George Black, Labor MLA, NSW, 1891.
In Reid, G S and Martyn Forrest, Australia's Commonwealth Parliament: 1901-1988 Ten Perspectives, Melbourne University Press, Melbourne, 1989, p. 14

If on the other hand, that you believe that Labor should "make and unmake social conditions" then a different perspective is needed. It is no good pandering to the current desires of those in "Kath and Kim" land because inevitably that means that Labor will lose and continue to lose, because there is no way that Labor can feasibly compete with the Liberals in electoral deception, privatisation and fragmentation, de-skilling and still remain the Labor Party.

Instead, what Labor ought to be doing is radically improve physical infrastructure on those electorates that border the inner-city and to establish city-like nodes in the suburban heartland, to increase the quantity of housing, hospitals, childcare centres, neighbourhood houses, schools, universities, TAFE colleges, public transport - and encourage people to move from those fragmented wastelands to real living communities, to provide the facilities to increase their skills, education and knowledge and, perhaps most importantly for the long-term survival of the party, improve their ability to make informed political decisions.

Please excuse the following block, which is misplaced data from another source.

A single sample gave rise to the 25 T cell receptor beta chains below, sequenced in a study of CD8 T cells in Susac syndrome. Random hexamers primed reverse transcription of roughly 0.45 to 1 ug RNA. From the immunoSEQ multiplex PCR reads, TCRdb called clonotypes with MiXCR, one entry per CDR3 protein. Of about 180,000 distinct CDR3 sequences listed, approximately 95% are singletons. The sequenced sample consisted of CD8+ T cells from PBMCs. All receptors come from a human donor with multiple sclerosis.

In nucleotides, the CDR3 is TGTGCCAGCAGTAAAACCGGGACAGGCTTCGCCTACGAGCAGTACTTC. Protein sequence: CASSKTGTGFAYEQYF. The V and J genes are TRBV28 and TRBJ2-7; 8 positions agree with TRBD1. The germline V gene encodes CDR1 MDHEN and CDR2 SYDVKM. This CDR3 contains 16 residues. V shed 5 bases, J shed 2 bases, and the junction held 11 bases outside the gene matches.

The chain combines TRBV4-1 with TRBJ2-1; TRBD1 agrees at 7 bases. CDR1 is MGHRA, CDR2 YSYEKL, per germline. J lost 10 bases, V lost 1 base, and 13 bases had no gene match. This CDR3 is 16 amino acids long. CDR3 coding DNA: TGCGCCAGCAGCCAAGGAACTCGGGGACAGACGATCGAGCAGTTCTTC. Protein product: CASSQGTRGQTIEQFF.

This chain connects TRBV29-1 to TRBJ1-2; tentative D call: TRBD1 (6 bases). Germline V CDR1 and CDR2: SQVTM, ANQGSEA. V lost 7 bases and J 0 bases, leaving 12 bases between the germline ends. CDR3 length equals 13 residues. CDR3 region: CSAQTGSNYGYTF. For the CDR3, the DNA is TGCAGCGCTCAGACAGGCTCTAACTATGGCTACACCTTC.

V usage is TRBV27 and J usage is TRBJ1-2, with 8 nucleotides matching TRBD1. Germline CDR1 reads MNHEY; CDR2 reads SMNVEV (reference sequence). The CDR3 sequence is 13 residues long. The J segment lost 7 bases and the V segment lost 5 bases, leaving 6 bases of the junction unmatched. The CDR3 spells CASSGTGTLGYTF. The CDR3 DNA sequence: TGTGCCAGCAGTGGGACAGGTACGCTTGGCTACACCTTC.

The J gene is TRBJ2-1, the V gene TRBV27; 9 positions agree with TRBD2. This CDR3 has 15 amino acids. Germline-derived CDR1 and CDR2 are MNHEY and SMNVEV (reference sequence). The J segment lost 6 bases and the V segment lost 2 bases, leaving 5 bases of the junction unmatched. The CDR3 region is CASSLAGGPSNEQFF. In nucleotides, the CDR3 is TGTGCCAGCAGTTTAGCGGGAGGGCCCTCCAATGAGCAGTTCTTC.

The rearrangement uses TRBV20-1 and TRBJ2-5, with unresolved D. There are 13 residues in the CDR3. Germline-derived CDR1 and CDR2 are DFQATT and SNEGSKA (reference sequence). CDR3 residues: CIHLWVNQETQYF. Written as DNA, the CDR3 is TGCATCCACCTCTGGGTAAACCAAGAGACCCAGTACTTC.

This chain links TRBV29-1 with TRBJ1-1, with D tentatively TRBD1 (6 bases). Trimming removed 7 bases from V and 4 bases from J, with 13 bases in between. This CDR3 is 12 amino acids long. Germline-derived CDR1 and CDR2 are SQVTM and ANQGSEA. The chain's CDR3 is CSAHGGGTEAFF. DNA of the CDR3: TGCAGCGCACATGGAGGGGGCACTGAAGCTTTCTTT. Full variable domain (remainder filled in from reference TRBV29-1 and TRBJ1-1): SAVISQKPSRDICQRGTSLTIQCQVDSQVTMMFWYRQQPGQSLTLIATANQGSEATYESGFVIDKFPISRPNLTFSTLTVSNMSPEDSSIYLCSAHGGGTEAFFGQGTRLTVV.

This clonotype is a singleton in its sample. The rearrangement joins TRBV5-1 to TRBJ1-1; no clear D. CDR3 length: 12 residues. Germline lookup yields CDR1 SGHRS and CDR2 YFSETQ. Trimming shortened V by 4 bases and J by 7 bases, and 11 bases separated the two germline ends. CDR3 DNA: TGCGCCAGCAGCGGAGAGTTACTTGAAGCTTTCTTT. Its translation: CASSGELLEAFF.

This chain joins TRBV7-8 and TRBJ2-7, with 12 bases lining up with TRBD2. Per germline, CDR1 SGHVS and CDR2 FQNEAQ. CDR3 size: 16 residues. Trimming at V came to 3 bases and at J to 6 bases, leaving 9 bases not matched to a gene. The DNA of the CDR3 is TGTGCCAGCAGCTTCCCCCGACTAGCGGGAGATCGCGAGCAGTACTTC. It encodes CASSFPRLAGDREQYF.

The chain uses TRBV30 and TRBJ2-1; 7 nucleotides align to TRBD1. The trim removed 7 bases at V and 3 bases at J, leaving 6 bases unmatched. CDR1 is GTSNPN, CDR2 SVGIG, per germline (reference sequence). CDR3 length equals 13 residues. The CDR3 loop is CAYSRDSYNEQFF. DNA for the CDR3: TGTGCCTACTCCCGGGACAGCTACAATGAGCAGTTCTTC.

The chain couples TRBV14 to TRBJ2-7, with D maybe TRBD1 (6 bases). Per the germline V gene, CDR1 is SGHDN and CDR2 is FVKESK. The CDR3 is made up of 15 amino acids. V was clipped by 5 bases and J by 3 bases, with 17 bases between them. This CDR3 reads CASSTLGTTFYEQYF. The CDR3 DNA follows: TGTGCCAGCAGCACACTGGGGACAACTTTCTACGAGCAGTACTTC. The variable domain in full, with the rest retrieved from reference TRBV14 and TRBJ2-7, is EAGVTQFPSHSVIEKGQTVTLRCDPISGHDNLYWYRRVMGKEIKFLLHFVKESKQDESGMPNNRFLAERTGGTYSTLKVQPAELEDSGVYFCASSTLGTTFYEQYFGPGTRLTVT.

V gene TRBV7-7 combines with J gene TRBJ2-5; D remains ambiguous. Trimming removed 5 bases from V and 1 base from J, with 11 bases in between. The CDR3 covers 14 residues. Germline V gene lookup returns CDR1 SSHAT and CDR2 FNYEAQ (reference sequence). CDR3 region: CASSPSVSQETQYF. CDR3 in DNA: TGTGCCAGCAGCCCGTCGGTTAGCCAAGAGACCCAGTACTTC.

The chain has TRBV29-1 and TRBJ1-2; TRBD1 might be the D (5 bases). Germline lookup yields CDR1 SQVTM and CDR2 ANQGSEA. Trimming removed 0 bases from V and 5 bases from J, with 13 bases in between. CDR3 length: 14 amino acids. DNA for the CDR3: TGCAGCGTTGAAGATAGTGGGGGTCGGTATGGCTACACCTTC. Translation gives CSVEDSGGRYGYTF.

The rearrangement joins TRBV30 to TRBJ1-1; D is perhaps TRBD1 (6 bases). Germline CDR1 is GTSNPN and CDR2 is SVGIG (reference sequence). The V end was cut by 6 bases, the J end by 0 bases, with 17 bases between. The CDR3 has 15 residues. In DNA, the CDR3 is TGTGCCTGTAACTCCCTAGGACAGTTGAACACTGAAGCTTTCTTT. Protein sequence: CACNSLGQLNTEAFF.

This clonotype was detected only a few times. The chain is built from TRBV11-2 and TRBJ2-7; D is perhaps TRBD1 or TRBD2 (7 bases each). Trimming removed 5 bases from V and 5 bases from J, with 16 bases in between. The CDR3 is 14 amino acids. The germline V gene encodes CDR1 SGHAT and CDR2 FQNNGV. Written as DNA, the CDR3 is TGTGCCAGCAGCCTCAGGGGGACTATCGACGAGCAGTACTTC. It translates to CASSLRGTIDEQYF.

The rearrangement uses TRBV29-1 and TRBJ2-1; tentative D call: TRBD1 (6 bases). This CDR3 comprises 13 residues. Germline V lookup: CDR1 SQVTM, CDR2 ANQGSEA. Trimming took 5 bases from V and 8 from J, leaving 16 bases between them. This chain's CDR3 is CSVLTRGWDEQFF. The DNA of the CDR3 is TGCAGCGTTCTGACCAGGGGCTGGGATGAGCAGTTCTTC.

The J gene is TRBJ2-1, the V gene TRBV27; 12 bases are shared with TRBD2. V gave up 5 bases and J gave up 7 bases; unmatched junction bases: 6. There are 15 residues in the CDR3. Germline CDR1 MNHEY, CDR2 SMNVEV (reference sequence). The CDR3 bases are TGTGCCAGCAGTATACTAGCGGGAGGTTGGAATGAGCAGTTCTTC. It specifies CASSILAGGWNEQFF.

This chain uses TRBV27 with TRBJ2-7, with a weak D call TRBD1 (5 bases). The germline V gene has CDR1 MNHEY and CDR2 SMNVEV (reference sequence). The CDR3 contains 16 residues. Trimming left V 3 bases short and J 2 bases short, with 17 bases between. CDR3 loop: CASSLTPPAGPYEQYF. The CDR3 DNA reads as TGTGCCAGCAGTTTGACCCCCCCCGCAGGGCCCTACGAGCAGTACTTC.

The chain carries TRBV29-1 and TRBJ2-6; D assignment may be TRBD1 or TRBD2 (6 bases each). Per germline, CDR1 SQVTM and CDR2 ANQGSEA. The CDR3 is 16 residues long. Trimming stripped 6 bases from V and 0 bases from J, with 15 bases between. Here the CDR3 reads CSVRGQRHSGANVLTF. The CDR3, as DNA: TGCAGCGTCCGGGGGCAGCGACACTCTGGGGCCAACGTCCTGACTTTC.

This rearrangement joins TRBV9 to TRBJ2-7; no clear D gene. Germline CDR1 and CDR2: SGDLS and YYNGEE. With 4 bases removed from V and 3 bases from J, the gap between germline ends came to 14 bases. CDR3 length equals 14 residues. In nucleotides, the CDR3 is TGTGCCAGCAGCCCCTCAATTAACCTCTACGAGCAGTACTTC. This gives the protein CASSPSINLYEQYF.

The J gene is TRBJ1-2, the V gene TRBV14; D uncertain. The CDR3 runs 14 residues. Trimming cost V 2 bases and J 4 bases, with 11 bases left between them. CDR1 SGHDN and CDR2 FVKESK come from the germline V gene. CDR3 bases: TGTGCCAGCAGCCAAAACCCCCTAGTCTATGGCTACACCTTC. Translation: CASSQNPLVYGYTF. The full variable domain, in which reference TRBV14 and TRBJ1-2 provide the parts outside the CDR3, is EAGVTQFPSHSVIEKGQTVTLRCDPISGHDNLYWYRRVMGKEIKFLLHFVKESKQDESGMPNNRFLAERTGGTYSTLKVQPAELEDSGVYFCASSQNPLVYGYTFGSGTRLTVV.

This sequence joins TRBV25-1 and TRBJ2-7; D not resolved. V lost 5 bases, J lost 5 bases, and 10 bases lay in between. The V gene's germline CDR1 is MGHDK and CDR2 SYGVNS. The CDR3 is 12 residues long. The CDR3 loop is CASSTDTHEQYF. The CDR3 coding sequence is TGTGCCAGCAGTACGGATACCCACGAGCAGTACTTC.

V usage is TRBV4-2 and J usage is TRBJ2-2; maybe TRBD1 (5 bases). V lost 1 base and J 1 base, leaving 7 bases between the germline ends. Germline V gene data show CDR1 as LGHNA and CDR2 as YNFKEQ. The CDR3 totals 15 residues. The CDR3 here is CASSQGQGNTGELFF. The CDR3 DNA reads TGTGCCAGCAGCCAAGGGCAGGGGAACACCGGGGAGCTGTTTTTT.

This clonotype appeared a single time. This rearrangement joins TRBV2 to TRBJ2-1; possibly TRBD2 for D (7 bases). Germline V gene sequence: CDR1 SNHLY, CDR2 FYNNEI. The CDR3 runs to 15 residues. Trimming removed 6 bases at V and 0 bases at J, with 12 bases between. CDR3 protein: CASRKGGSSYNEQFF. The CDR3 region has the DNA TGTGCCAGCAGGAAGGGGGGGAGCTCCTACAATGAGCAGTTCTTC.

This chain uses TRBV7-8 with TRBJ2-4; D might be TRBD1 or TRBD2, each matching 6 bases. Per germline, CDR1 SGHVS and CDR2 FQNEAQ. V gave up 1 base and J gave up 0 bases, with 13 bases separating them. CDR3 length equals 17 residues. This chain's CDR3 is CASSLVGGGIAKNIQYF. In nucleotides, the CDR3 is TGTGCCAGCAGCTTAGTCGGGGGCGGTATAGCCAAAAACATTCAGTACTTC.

The practical reality is this; the five biggest swings to Labor in the last Federal election - when we were pitching to the outer suburbs under the leadership of Mark Latham - were Gilmore (NSW, rural townships), Bennelong (NSW, inner urban), Berowa (NSW, inner to fringe suburban), North Sydney (NSW, inner urban) and Brisbane (Qld, inner urban). The biggest swings to the Tories were Canning (WA, fringe urban), Aston (Vic, mid-suburban), Calwell (Vic, outer suburban), Braddon (Tas, rural) and Maribyrnong (Vic, inner to mid-suburban). Indeed, as one goes through the entire electorate list, a pattern emerges. Where there is existing community services and facilities, people vote Labor. Where there isn't any such facilities they don't. It is really such a surprise that the basic Labor policy of providing community infrastructure translates as votes for Labor?

Look at the current list of the most marginal seats; in order to form government Labor must win the marginal seats of Kingston (SA, suburban fringe, a seat Labor lost), Bonner (Qld, port township and suburban fringe, a new seat which Labor nominally held and lost), Greenway (NSW, surban fringe, where Labor suffered a massive swing), Wakefield (SA, suburban, a swing against Labor), Braddon (Tas, rural, a massive swing against Labor based on incredibly bad campaign management), Hasluck (WA, mid-surburban, which moved against Labor), Stirling (WA, inner to mid suburban, a Labor loss aptly helped by the member's public error of judgement), Eden-Monaro (NSW, rural, small swing against Labor), Bass (Tas, township and region), Solomon (NT, capital region swing against Labor), Moreton (Qld, inner urban), Bennelong (NSW, inner urban, the PM's seat, now a marginal), Page (NSW, rural, small swing against Labor, also includes Nimbin), Hinkler (Qld, township and regional, small swing against Labor), and McMillan (Vic, rural, swing against Labor, a harsh distribution causing a loss of personal support for the candidate).